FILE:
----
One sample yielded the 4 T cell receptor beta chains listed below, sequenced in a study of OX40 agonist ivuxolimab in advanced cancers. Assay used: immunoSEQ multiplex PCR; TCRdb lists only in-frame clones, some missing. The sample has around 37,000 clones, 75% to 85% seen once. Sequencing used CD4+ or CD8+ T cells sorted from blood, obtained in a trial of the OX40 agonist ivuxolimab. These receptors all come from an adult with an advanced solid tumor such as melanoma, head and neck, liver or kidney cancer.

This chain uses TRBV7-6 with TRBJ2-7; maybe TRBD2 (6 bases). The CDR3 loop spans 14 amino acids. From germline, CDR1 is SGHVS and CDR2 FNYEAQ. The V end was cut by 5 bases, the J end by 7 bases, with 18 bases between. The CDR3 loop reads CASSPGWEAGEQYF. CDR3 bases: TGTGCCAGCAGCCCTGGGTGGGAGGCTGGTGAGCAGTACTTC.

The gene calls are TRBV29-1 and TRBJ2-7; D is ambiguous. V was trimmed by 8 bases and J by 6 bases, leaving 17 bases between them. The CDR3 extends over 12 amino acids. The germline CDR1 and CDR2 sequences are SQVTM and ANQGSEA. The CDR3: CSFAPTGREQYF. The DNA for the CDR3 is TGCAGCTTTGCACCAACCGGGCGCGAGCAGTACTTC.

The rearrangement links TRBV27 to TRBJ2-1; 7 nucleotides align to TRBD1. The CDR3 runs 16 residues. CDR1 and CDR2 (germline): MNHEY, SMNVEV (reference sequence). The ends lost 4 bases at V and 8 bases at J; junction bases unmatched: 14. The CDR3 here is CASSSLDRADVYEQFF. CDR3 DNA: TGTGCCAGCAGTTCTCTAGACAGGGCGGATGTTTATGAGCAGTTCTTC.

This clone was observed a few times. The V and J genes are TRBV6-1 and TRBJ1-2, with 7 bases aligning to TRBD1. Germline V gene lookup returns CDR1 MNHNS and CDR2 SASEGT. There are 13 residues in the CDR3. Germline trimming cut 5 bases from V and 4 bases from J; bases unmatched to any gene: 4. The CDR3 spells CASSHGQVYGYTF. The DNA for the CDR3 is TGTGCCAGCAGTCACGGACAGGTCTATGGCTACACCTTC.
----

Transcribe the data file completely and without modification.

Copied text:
One sample yielded the 4 T cell receptor beta chains listed below, sequenced in a study of OX40 agonist ivuxolimab in advanced cancers. Assay used: immunoSEQ multiplex PCR; TCRdb lists only in-frame clones, some missing. The sample has around 37,000 clones, 75% to 85% seen once. Sequencing used CD4+ or CD8+ T cells sorted from blood, obtained in a trial of the OX40 agonist ivuxolimab. These receptors all come from an adult with an advanced solid tumor such as melanoma, head and neck, liver or kidney cancer.

This chain uses TRBV7-6 with TRBJ2-7; maybe TRBD2 (6 bases). The CDR3 loop spans 14 amino acids. From germline, CDR1 is SGHVS and CDR2 FNYEAQ. The V end was cut by 5 bases, the J end by 7 bases, with 18 bases between. The CDR3 loop reads CASSPGWEAGEQYF. CDR3 bases: TGTGCCAGCAGCCCTGGGTGGGAGGCTGGTGAGCAGTACTTC.

The gene calls are TRBV29-1 and TRBJ2-7; D is ambiguous. V was trimmed by 8 bases and J by 6 bases, leaving 17 bases between them. The CDR3 extends over 12 amino acids. The germline CDR1 and CDR2 sequences are SQVTM and ANQGSEA. The CDR3: CSFAPTGREQYF. The DNA for the CDR3 is TGCAGCTTTGCACCAACCGGGCGCGAGCAGTACTTC.

The rearrangement links TRBV27 to TRBJ2-1; 7 nucleotides align to TRBD1. The CDR3 runs 16 residues. CDR1 and CDR2 (germline): MNHEY, SMNVEV (reference sequence). The ends lost 4 bases at V and 8 bases at J; junction bases unmatched: 14. The CDR3 here is CASSSLDRADVYEQFF. CDR3 DNA: TGTGCCAGCAGTTCTCTAGACAGGGCGGATGTTTATGAGCAGTTCTTC.

This clone was observed a few times. The V and J genes are TRBV6-1 and TRBJ1-2, with 7 bases aligning to TRBD1. Germline V gene lookup returns CDR1 MNHNS and CDR2 SASEGT. There are 13 residues in the CDR3. Germline trimming cut 5 bases from V and 4 bases from J; bases unmatched to any gene: 4. The CDR3 spells CASSHGQVYGYTF. The DNA for the CDR3 is TGTGCCAGCAGTCACGGACAGGTCTATGGCTACACCTTC.